This is the first part of a two-part article. The next day, June 26,the San Francisco Chronicle reported that two hundred and forty thousand people had turned out for the annual Gay Freedom Day Parade. Below street level is the main entrance to the Castro Street Stationa Muni Metro subway station and a multitiered park. And the first settlers fitted right in. Some were waving banners; others were standing with linked arms, chanting and cheering. The denizens of the Castro were overwhelmingly male, but occasionally in a crowd of men on the street you would see two or three young women dressed in jeans or jumpsuits.
At that point, it had occurred to him that, however accepting of homosexuals the rabbi seemed to be, the synagogue was family-oriented, and thus it excluded him.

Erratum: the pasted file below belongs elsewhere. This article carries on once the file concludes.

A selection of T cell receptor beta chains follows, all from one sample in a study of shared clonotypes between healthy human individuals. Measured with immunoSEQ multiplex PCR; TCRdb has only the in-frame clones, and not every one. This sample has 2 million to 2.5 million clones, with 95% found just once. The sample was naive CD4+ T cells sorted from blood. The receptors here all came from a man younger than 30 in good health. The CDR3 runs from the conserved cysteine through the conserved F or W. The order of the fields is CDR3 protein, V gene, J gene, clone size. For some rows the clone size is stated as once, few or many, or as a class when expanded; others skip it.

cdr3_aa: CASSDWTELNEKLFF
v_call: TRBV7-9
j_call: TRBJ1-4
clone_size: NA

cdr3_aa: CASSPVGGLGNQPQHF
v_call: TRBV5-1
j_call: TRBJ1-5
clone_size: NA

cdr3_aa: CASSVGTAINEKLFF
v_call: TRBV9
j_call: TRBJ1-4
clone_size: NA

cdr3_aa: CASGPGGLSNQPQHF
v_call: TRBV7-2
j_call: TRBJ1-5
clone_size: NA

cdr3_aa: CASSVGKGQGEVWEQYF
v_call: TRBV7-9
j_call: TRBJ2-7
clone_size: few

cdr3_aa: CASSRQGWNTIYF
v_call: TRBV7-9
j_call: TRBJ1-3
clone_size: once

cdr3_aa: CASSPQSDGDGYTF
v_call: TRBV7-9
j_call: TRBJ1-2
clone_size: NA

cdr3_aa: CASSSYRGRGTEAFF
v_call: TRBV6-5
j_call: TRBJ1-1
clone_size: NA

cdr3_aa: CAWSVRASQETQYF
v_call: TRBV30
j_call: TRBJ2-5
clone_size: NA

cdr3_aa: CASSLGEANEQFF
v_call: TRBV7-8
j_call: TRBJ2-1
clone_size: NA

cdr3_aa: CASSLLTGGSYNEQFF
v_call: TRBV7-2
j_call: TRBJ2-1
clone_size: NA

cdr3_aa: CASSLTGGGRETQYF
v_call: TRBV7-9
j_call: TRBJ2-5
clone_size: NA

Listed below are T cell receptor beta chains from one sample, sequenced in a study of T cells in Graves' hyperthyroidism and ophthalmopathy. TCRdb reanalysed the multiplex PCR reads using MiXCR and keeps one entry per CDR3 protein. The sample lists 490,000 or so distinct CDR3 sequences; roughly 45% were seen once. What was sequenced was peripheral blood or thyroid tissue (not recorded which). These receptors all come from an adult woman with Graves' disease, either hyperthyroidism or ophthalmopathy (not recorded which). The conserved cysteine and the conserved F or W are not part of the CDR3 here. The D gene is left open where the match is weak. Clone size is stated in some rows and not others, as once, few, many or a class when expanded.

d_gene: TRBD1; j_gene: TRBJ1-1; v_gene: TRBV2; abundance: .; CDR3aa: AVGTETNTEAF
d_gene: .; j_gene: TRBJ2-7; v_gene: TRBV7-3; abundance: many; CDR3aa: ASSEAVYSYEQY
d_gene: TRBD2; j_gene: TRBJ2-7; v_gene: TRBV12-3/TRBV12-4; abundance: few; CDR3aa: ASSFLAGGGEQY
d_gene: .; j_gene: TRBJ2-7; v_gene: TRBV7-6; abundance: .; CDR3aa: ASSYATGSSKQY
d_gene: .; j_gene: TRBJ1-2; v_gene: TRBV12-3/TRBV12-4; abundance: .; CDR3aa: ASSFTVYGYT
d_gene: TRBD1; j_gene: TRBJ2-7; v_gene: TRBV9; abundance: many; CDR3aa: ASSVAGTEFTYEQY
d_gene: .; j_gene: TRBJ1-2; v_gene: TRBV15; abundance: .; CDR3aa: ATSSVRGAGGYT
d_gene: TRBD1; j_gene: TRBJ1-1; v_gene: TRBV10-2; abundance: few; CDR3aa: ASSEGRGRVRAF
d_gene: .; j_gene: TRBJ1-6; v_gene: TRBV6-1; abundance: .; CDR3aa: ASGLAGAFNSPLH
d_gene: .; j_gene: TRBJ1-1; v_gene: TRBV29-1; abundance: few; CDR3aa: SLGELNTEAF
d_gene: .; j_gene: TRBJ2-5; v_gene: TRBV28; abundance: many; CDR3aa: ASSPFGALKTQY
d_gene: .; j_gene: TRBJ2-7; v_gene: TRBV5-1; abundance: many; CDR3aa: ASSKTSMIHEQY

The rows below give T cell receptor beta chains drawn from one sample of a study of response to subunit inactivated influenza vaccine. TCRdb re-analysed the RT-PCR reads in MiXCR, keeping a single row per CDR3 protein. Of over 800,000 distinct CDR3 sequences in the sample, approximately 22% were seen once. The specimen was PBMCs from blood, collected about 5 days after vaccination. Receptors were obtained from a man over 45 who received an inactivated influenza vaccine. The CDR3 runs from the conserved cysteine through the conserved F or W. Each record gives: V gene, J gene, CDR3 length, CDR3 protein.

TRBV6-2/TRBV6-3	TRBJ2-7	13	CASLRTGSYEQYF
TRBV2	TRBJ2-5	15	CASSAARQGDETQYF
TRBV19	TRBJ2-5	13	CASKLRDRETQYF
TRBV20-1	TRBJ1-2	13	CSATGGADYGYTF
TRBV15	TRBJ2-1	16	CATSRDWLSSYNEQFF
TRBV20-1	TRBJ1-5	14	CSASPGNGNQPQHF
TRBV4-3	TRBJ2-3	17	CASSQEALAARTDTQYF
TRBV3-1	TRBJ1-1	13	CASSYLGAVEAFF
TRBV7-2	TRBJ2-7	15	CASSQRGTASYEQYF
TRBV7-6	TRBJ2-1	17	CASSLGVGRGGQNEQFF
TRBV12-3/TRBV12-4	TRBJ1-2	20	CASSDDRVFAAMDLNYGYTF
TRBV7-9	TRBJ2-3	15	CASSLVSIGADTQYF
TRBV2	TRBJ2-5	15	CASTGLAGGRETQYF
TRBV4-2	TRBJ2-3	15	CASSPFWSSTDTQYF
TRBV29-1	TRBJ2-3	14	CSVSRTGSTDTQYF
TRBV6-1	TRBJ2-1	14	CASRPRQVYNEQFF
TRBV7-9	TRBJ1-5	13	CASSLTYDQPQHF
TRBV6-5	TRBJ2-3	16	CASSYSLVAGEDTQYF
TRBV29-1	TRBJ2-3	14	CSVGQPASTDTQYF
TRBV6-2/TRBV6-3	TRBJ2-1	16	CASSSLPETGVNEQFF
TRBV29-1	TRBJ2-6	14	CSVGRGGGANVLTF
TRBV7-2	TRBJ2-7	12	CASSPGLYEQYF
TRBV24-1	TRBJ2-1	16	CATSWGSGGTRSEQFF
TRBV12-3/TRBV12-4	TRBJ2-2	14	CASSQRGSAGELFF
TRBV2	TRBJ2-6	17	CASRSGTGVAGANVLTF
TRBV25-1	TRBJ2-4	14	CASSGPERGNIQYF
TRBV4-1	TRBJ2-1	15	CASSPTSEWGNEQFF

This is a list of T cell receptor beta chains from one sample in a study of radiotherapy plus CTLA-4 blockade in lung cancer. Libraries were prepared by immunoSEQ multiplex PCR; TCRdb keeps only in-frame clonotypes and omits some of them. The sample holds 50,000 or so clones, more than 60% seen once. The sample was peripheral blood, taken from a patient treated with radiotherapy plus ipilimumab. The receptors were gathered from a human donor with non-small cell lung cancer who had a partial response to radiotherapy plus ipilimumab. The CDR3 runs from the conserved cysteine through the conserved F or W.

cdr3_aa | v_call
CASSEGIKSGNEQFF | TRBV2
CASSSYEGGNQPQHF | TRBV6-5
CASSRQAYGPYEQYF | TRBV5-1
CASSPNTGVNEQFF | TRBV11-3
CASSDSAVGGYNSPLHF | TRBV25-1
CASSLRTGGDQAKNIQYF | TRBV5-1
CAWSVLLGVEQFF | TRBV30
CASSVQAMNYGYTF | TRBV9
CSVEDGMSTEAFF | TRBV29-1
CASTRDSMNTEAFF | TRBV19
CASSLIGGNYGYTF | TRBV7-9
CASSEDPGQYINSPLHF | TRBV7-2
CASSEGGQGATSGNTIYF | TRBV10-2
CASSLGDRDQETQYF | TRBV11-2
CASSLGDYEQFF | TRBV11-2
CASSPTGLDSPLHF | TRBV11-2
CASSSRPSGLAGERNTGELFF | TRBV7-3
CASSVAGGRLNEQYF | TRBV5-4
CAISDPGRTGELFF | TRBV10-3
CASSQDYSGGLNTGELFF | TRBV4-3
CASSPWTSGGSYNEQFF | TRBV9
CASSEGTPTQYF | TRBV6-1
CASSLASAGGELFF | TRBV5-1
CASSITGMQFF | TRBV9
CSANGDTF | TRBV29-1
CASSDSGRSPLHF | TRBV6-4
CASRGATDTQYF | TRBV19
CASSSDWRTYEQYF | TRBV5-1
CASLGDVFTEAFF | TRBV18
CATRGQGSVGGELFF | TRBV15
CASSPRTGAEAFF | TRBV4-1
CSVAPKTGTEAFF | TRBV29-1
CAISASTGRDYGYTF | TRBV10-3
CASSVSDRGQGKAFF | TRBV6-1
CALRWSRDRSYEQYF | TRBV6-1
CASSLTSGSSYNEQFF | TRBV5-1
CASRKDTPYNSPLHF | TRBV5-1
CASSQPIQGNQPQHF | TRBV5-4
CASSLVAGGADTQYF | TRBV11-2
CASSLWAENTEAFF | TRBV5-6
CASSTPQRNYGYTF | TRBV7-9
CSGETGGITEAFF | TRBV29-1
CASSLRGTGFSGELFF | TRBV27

I t was the glamour of gay life, as much as it was the feminist call to career, that encouraged heterosexuals in the Seventies to excuse themselves from nature, to swallow the birth control pill. This was how the Castro expressed itself—not by alliances and persuasion but by demonstrations and non-negotiable demands. Sign in to Customer Care using your account number or postal address. The Bay Area Reporter.
The gay community, evolving according to its own logic, became more and more articulated and distinct.